16 Jan Esa’s story
Christopher Sue felt confident and happy when his wife Angelica became pregnant for a second time. The couple were already parents to a three-year daughter who was thriving and excited to take on her new role as a big sister. Then, at 27 weeks and at two pounds and six ounces, Esa was born.
“I was unsettled and uneasy, with mixed emotions of joy and sadness,” explains Christopher. “As a parent, one of your biggest concerns is for your child to be ‘normal’, and to grow ‘normally’, meeting standard health expectations. With a premature baby, it is a different scenario.”
Esa spent 17 weeks in Sunnybrook’s neonatal intensive care unit (NICU), a frightening and intense time for her parents.
Flash forward eight years. Esa is entering grade three and giggles with her older sister over an inside joke. She leans down to help her two younger sisters with an alphabet toy. More laughter ensues.
Esa has visited Sunnybrook’s Neonatal Follow-Up Clinic, one of the only clinics in Canada that follows children into grade school, for assessment of her physical, motor and cognitive development each year since birth. One of her younger sisters, Rosa, was born weighing 1280 grams at 29 weeks in 2014, and is also followed by the clinic.
“We work with families so that together we can provide the care and support each child needs to be healthy and ready to learn,” explains Dr. Paige Church, neonatologist and director of the Neonatal Follow-Up Clinic at Sunnybrook, and also a developmental behavioural pediatrician. “Bringing a baby home is an adjustment for any family, and this can be intensified when the baby was born prematurely or was ill. We believe that parents are the true experts when it comes to their children.”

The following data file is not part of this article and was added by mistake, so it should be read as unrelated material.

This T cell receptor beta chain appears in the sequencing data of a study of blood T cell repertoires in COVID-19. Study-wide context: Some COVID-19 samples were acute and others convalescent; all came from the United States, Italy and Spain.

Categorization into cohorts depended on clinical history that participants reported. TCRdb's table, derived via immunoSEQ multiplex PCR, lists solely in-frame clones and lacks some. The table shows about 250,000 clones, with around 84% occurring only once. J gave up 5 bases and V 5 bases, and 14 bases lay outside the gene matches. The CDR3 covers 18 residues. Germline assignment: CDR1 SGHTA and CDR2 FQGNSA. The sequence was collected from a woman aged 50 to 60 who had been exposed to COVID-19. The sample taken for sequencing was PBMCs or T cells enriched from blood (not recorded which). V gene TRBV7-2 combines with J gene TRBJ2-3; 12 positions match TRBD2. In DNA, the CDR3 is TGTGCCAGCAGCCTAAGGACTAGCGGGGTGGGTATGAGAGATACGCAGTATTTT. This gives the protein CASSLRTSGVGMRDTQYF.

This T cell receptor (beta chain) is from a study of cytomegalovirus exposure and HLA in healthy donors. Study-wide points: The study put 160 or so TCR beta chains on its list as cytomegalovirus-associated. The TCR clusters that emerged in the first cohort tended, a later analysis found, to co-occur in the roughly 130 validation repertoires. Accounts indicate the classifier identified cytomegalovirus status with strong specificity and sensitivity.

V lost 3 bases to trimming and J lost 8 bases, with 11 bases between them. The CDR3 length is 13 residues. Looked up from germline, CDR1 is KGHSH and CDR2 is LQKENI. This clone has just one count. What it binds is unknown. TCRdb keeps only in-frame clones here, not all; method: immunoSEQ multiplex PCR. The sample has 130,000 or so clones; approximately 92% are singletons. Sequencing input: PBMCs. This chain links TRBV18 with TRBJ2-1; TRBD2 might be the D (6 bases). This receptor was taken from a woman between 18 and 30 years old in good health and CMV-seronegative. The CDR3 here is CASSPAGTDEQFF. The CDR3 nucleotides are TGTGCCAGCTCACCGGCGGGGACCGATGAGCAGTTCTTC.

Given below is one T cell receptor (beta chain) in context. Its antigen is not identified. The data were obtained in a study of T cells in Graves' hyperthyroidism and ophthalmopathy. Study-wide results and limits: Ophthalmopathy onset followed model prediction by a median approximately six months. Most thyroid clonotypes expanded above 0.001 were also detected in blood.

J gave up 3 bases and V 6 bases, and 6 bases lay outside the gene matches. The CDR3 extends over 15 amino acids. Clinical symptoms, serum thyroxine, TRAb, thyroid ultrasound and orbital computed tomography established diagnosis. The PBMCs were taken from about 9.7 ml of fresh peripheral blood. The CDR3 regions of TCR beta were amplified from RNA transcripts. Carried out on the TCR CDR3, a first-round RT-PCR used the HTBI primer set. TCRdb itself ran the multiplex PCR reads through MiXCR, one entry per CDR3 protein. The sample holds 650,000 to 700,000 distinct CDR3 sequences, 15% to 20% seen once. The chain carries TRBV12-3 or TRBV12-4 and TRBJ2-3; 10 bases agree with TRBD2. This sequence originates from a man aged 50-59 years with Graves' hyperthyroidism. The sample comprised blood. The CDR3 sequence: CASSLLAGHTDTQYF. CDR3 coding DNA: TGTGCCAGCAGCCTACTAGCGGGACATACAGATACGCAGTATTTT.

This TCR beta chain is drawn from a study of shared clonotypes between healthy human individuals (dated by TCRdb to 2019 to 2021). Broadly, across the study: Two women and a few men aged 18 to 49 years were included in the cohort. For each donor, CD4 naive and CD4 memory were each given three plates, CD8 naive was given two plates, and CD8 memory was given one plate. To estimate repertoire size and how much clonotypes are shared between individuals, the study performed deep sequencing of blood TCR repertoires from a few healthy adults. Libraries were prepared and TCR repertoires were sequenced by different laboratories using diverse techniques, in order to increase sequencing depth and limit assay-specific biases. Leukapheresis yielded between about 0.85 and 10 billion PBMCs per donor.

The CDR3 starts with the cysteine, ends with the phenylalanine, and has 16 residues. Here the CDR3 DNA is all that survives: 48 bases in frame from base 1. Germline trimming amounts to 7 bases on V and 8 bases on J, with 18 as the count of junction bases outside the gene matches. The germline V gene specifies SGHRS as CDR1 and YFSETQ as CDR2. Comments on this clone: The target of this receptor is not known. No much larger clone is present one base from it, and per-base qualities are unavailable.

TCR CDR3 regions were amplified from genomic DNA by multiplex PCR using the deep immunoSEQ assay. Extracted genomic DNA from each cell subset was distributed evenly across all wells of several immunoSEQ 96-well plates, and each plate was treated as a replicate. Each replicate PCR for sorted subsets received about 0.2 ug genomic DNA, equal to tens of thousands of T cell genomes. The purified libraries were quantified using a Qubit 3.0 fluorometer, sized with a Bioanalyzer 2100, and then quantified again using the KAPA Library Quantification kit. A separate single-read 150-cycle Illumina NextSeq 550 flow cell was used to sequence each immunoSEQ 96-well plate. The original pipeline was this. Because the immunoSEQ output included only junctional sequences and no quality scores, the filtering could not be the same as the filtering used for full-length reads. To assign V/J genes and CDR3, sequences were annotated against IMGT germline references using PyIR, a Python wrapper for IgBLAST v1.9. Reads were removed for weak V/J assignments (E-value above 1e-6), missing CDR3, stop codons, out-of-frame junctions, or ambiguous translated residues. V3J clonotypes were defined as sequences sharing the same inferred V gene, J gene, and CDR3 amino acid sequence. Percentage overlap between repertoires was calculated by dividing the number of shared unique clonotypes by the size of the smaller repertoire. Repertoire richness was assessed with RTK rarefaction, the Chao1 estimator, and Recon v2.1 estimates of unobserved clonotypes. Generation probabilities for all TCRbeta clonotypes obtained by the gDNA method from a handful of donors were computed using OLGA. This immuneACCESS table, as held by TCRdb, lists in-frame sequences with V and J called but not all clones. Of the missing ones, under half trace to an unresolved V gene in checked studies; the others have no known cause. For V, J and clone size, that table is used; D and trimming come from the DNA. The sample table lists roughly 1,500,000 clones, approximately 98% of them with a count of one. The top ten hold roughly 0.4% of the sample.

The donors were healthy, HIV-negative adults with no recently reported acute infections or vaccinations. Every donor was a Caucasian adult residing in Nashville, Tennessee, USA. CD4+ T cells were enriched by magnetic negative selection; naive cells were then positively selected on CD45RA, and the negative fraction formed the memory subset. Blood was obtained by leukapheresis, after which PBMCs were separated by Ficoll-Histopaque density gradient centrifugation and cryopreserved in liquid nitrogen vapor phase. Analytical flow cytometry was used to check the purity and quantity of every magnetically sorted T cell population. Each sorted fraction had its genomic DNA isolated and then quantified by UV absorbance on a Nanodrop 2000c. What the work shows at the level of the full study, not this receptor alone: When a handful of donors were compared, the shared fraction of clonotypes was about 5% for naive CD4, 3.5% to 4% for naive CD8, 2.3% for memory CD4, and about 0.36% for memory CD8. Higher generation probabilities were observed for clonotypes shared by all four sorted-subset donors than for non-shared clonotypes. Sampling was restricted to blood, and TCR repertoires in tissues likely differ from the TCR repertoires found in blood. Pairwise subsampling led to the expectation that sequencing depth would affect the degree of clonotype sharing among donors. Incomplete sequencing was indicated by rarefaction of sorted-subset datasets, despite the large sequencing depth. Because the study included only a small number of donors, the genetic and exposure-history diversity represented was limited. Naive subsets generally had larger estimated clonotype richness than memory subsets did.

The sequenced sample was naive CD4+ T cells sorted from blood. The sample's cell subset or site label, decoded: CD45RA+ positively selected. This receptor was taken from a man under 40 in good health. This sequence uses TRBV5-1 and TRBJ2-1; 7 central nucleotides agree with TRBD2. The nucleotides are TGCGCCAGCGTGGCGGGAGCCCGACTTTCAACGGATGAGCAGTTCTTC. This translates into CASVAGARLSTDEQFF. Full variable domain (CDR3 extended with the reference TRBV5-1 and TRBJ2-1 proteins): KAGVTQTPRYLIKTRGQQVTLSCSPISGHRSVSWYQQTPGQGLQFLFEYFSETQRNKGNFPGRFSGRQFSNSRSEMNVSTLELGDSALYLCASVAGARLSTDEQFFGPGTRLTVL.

Angelica and Christopher agree with this approach to care. “Before our first visit to the clinic, I wasn’t sure I wanted to hear a list of the things my daughter couldn’t do,” says Angelica. “The reality was so different: I was assured the clinic was there to support and help us in the early years to ensure Esa’s future would be a comfortable and healthy one.”
In addition to neonatologists, Sunnybrook’s Neonatal Follow-Up Clinic also has a nurse practitioner, registered nurses, physiotherapist, occupational therapists and a doctor of psychology on the team. The clinic is the only one in Canada to employ a behavioural analyst, focusing on each child’s individuality and the aspects of behaviour that make each baby unique and different. This assists clinic staff in understanding each child’s preferences and vulnerabilities and the areas where she may need support.
Esa and Rosa are top-of-the-class learners for their ages, and are striving for more. “The clinic helped shape me to become a courageous, confident and caring mother,” says Angelica. “The first few years are so crucial to the development of any child, and the Sunnybrook clinic allowed us to start off on the best foot. The whole family is ready to take on whatever may come because we tackle things together.”